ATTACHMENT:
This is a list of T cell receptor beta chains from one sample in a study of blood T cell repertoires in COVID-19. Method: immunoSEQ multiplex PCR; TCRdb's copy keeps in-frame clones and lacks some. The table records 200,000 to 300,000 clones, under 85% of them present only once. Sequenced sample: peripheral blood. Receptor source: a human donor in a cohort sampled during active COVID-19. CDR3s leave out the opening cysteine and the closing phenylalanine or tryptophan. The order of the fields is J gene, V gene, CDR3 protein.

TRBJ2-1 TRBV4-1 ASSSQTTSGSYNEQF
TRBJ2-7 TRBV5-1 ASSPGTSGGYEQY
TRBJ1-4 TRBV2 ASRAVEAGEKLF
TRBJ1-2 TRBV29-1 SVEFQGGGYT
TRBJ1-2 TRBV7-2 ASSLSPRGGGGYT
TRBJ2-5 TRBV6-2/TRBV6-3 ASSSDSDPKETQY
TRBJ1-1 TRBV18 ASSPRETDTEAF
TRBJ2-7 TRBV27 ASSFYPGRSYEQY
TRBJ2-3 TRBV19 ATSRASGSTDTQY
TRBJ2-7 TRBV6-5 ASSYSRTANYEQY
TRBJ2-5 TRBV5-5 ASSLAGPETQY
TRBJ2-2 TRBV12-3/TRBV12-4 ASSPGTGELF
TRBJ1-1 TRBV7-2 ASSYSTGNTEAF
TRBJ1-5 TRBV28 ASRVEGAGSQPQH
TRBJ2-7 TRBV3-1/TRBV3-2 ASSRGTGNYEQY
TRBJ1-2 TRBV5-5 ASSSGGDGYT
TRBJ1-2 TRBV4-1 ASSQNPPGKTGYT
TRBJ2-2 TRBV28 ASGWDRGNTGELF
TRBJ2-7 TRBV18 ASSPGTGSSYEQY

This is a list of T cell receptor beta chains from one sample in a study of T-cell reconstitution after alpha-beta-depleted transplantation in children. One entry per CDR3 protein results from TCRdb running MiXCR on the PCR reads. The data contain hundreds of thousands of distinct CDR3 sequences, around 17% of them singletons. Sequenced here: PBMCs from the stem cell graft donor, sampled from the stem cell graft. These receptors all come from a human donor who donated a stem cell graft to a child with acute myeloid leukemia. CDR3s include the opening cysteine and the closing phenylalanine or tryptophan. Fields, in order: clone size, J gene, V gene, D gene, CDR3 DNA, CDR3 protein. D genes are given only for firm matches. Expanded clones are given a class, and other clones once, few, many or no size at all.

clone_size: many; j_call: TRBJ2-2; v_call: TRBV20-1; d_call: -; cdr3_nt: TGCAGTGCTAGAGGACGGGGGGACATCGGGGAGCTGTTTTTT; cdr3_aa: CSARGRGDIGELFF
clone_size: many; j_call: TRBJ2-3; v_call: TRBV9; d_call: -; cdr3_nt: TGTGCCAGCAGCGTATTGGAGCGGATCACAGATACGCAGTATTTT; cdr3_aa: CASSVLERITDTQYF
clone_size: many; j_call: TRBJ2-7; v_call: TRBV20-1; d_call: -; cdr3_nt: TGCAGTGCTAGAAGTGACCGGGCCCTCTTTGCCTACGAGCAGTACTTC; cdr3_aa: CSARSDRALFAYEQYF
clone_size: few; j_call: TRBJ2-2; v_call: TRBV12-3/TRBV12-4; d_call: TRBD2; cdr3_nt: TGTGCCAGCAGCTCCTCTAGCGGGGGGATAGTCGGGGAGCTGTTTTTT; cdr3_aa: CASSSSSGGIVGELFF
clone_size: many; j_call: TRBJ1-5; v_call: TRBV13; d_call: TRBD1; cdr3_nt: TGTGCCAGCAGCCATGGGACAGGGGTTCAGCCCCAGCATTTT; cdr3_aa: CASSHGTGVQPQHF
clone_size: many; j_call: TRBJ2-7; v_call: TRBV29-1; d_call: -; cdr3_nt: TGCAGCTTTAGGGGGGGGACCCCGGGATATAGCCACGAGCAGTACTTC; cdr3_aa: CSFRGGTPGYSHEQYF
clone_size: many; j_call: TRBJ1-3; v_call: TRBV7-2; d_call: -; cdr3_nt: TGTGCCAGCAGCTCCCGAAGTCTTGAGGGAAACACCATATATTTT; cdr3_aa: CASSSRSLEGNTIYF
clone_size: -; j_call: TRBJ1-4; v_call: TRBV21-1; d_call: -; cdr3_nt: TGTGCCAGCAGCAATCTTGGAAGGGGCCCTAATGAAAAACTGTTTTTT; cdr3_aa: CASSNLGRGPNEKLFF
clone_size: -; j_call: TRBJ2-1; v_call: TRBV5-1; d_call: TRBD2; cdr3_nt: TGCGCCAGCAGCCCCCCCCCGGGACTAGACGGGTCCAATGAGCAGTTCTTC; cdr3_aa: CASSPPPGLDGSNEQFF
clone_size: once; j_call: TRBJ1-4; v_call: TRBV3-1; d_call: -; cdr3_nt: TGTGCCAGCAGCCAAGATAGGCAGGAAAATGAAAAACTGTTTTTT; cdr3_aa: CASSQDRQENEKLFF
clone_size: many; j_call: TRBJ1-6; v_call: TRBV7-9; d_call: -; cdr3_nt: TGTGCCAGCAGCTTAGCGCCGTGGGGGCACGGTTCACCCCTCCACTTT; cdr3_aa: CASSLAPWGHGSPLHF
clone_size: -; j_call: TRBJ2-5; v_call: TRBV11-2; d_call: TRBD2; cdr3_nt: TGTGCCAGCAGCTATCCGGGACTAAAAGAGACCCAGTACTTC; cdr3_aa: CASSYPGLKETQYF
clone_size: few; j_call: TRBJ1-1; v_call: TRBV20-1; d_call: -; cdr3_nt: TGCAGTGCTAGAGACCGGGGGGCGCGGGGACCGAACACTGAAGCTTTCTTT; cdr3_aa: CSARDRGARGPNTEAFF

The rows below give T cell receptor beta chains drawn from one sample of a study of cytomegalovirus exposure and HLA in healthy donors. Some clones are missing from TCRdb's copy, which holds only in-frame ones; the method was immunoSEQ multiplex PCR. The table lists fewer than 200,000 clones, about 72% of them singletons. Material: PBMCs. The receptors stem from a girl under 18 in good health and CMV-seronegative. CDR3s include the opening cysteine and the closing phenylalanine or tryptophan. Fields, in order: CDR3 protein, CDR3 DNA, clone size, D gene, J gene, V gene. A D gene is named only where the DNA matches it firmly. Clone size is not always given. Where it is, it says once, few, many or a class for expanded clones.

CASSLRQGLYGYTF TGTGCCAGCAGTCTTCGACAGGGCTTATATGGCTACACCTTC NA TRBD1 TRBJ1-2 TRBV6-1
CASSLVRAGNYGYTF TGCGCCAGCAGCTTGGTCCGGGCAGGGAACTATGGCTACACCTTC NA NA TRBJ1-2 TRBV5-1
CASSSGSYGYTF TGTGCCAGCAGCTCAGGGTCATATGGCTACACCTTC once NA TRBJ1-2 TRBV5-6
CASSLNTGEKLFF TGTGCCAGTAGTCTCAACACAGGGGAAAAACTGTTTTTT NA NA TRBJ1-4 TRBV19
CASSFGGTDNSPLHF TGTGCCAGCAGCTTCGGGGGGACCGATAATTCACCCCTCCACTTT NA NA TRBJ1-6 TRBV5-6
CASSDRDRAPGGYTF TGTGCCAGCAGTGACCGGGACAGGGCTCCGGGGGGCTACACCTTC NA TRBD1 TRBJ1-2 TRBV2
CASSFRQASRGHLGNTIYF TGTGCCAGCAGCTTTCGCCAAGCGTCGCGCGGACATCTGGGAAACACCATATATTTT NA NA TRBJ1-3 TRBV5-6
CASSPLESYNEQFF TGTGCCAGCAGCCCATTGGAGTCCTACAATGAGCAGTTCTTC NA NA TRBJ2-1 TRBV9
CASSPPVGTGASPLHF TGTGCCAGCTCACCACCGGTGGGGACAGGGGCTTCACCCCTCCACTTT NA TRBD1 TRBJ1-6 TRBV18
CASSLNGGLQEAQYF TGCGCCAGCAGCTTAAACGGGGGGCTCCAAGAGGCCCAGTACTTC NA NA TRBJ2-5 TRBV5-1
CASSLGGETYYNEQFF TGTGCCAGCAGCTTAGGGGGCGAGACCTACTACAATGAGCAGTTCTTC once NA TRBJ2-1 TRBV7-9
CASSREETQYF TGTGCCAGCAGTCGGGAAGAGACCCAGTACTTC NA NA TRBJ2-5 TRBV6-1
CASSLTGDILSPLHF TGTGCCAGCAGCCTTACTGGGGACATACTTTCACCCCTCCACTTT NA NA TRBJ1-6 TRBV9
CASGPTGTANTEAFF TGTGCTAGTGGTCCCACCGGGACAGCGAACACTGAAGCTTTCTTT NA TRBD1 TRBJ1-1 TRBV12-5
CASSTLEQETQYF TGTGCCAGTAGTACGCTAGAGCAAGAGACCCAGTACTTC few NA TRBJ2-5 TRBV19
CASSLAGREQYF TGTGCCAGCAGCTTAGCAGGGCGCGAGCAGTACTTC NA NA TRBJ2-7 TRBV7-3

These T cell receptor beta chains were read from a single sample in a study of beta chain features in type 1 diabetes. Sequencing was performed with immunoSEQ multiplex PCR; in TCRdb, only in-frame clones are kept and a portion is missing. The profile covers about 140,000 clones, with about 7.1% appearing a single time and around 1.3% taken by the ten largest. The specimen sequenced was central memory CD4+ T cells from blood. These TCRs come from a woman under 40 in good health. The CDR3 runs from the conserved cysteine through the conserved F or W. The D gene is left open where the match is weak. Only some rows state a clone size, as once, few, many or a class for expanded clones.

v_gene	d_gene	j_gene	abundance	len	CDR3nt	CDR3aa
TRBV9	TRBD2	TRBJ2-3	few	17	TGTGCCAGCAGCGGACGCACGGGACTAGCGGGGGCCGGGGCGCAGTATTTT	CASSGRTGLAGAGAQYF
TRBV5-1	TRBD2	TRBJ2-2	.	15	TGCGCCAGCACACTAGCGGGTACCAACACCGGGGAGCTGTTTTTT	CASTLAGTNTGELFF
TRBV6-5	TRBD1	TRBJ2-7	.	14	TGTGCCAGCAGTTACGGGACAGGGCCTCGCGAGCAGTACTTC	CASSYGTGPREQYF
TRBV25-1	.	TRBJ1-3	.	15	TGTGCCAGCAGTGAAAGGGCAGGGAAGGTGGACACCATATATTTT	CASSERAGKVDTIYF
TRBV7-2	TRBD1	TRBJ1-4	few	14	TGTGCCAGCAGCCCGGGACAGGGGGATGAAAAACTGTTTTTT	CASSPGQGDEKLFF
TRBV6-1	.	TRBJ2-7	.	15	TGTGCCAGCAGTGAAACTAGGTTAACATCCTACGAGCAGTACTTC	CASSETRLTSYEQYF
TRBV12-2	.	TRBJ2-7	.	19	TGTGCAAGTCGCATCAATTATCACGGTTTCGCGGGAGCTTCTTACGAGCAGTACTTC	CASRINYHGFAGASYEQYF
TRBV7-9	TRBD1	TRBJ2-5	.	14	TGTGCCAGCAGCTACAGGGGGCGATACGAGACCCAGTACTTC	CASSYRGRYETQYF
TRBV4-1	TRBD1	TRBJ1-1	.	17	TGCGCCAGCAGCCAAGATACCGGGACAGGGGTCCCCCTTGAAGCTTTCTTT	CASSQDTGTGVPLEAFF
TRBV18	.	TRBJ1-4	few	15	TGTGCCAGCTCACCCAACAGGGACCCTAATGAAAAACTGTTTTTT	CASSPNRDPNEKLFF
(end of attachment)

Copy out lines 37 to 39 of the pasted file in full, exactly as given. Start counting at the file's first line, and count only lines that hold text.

CASSLVRAGNYGYTF TGCGCCAGCAGCTTGGTCCGGGCAGGGAACTATGGCTACACCTTC NA NA TRBJ1-2 TRBV5-1
CASSSGSYGYTF TGTGCCAGCAGCTCAGGGTCATATGGCTACACCTTC once NA TRBJ1-2 TRBV5-6
CASSLNTGEKLFF TGTGCCAGTAGTCTCAACACAGGGGAAAAACTGTTTTTT NA NA TRBJ1-4 TRBV19